I run into a woman at the SPCA who tells me that she has kittens at her house. Mark is still away but he made an agreement with Ali and Mark that if we found a kitten, we could get it without him so long as he got credit for it. The three of us go to Marcus Hook where a lady has two ferrets, a wolf and a tiny gray kitten in her row home. It takes her nearly half an hour to get the scared kitten from under the china cabinet, the whole while Little Mark asking her why she has a wolf in the house. We bring the kitten home and when Big Mark gets back from traveling the next day, they have it named Smokey. This kitten is quiet, sweet and not nearly as handsome as Fellini. As he grows, he develops a snaggle tooth and a tendency to be dusty with sticks stuck to his fur. He never hisses, misbehaves and isn’t the kind of cat that needs much attention. He fits in easily with the dog and cat and knows enough to hide from the neighbor kids.
By the end of spring that year my life had changed so much that I often think of it in two parts. Before and After. Before Big Mark died and After Big Mark died. Smokey was one of the few things from Before that we took with us to the After. He made the transition with as much difficulty as me, Ali and Marky but instead of tears and misgivings, he hid in the attic and then shit in the carrier on the way to Downingtown.
We perfected our veterinary skills on Smokey. When he was around 3 years old he came home with a portion of his ear missing and Ali became adept at wound healing and infection control. When Mark was in middle school he removed a 12 inch piece of grass from Smokey’s nose that was caught in the cat’s throat. I’ll spare the details but it was truly a feat of surgical genius executed on our hall sofa. There was Ivermectin treatment for mange and because our math skills are so bad, we calculated the dose for nearly two days before we would give it to him. Smokey was not a fastidious cat so he was often covered in spider webs, lint, dust and dirt. His tooth hung over his lip in a way that made him creepy looking and his gaze was intense and unknowable. But we knew him. Smokey was always the first pet in the house to come to our sick bed. It was as though he knew when we needed comfort. He liked to sit on my lap when I’d type away at the computer. He was tolerate of Mark’s young, obnoxious cat but also mentored him in cat manners. Smokey was polite with guests. In his younger days, we would joke and say that he had a second family because he would go out early and come back late. In the last few years, his expeditions didn’t take him too far from the porch but if he was out when I walked the dog, he’d follow along.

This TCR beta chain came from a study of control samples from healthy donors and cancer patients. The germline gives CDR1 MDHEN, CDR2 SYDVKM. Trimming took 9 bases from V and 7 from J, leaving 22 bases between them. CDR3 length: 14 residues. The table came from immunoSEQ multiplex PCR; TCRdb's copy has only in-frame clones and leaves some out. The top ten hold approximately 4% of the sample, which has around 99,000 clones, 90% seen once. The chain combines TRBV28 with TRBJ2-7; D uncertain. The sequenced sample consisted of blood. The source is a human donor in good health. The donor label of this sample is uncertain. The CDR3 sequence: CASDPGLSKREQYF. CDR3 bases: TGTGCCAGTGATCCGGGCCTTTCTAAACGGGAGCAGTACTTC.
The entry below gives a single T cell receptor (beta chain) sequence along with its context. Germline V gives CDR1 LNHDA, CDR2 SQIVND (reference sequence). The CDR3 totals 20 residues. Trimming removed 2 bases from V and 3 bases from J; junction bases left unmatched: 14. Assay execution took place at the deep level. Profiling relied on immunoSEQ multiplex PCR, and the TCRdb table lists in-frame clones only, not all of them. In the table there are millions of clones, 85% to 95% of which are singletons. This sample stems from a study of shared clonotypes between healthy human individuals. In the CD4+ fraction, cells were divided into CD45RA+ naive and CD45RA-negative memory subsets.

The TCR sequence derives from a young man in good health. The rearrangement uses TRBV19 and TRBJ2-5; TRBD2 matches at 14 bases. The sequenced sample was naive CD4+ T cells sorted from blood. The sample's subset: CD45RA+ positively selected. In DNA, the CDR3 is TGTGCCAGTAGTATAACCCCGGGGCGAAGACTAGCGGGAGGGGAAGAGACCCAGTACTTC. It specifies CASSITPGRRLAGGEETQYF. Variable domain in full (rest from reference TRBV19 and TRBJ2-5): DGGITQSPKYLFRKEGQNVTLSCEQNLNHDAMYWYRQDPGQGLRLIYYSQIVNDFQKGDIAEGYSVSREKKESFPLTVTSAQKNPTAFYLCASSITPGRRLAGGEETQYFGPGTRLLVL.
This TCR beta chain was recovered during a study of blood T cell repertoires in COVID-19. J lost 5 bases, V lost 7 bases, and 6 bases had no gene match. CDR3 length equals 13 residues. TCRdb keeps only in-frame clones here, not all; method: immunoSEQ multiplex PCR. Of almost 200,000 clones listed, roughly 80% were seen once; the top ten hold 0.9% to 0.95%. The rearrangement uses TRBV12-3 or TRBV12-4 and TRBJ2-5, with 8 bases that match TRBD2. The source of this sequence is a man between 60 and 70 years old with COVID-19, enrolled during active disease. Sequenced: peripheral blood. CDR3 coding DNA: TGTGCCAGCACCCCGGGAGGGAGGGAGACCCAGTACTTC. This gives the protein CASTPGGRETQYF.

Smokey lived a good life and earned a peaceful rest. The problem is… The thing about it is…Smokey is our last link to our old life. He is the last living thing I shared with my husband, that Ali and Mark shared with their father. The story of Smokey is symbolic of the best part of Mark. The gentle man who would not kill a cat that injured his daughter, the confident man who would be proud that his son hid the cat from him, the generous man who would search for another cat when it was the last thing he really wanted in his own life. And so it goes. I move forward. Plough ahead. Press on. With bits and twigs of memories that fade into nothingness the further away we get.